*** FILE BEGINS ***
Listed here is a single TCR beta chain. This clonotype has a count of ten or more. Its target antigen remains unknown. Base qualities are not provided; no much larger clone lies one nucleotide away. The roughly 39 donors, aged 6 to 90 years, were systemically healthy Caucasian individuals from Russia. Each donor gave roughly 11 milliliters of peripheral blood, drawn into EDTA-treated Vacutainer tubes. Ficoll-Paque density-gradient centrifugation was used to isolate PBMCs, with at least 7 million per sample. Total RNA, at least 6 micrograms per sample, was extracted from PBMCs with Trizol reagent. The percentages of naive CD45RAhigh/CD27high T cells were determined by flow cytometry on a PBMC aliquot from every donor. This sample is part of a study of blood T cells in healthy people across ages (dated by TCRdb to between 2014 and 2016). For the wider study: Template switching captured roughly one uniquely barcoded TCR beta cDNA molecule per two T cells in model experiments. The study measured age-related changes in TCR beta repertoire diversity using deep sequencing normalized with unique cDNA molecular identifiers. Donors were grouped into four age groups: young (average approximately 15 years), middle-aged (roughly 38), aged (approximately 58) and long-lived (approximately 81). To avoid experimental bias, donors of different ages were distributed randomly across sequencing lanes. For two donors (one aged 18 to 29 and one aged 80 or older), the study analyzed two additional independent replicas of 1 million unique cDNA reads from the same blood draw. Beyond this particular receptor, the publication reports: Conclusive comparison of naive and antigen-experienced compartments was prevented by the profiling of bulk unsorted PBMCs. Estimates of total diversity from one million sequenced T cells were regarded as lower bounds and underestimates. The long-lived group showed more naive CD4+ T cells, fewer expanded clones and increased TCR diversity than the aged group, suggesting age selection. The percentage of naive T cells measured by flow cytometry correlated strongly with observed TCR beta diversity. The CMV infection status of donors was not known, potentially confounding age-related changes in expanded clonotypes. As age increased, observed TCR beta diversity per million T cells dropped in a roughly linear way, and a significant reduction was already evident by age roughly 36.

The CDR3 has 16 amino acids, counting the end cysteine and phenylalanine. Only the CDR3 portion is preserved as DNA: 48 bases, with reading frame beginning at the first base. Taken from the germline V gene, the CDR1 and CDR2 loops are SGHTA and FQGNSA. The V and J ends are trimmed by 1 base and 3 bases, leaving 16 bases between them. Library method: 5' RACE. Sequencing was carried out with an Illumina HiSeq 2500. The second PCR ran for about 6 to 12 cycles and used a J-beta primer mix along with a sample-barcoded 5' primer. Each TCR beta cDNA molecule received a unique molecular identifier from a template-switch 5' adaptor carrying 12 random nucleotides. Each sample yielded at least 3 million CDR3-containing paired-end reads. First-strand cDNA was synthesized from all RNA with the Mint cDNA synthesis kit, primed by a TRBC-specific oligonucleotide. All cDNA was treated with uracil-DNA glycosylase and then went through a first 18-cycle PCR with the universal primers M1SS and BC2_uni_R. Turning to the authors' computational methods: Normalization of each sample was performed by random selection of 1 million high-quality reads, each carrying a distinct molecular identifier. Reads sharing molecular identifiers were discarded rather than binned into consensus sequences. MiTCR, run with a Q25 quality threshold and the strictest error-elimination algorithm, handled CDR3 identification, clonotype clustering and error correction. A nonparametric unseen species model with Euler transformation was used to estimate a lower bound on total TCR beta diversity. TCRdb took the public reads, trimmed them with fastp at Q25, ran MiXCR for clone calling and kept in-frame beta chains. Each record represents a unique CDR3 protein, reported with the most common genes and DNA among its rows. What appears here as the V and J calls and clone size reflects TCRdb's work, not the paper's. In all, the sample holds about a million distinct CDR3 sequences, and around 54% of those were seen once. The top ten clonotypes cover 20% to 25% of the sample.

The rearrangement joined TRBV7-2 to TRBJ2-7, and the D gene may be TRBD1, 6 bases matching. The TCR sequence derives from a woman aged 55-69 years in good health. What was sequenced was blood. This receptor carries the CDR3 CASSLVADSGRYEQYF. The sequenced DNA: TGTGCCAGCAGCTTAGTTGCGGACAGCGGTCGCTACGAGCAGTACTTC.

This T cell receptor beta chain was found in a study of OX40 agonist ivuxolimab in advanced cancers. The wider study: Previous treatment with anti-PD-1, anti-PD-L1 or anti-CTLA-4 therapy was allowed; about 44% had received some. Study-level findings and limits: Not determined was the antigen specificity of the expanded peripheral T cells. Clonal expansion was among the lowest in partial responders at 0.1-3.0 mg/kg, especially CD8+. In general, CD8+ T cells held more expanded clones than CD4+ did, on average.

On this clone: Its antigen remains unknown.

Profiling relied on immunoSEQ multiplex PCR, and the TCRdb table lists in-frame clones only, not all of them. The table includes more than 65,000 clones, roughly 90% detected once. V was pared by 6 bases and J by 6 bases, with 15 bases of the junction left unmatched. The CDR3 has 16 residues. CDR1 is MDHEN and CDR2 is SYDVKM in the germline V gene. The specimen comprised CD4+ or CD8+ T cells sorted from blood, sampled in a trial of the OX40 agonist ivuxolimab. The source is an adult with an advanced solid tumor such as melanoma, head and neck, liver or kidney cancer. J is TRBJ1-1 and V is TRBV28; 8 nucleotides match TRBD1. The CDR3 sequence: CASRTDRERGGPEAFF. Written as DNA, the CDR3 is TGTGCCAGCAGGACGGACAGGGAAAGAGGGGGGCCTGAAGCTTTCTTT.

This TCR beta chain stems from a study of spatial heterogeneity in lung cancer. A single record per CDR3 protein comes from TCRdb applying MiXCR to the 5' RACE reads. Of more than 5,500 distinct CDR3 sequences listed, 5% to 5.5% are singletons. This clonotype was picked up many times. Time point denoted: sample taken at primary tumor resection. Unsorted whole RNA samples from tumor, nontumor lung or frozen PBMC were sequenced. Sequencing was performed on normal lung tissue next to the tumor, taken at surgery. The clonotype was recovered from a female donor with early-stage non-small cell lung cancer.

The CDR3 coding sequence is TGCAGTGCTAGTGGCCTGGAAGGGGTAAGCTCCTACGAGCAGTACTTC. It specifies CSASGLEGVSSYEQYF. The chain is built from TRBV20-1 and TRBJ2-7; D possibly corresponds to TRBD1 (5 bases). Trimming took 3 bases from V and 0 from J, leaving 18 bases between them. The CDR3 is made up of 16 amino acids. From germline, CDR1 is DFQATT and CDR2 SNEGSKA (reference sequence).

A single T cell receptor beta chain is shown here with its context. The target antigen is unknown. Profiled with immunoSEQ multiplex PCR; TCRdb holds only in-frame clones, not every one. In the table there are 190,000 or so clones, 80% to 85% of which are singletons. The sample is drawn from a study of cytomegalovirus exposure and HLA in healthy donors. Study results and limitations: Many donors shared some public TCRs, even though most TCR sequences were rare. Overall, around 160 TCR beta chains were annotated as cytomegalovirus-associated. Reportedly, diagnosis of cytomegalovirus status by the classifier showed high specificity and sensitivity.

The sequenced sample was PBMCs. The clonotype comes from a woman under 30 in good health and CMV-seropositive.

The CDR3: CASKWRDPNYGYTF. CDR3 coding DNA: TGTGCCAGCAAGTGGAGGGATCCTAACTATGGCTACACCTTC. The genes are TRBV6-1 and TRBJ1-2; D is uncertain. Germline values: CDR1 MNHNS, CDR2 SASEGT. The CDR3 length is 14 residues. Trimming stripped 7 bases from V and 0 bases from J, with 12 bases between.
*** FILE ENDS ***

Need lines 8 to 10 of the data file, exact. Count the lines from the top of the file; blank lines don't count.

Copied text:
The CDR3 coding sequence is TGCAGTGCTAGTGGCCTGGAAGGGGTAAGCTCCTACGAGCAGTACTTC. It specifies CSASGLEGVSSYEQYF. The chain is built from TRBV20-1 and TRBJ2-7; D possibly corresponds to TRBD1 (5 bases). Trimming took 3 bases from V and 0 from J, leaving 18 bases between them. The CDR3 is made up of 16 amino acids. From germline, CDR1 is DFQATT and CDR2 SNEGSKA (reference sequence).

A single T cell receptor beta chain is shown here with its context. The target antigen is unknown. Profiled with immunoSEQ multiplex PCR; TCRdb holds only in-frame clones, not every one. In the table there are 190,000 or so clones, 80% to 85% of which are singletons. The sample is drawn from a study of cytomegalovirus exposure and HLA in healthy donors. Study results and limitations: Many donors shared some public TCRs, even though most TCR sequences were rare. Overall, around 160 TCR beta chains were annotated as cytomegalovirus-associated. Reportedly, diagnosis of cytomegalovirus status by the classifier showed high specificity and sensitivity.

The sequenced sample was PBMCs. The clonotype comes from a woman under 30 in good health and CMV-seropositive.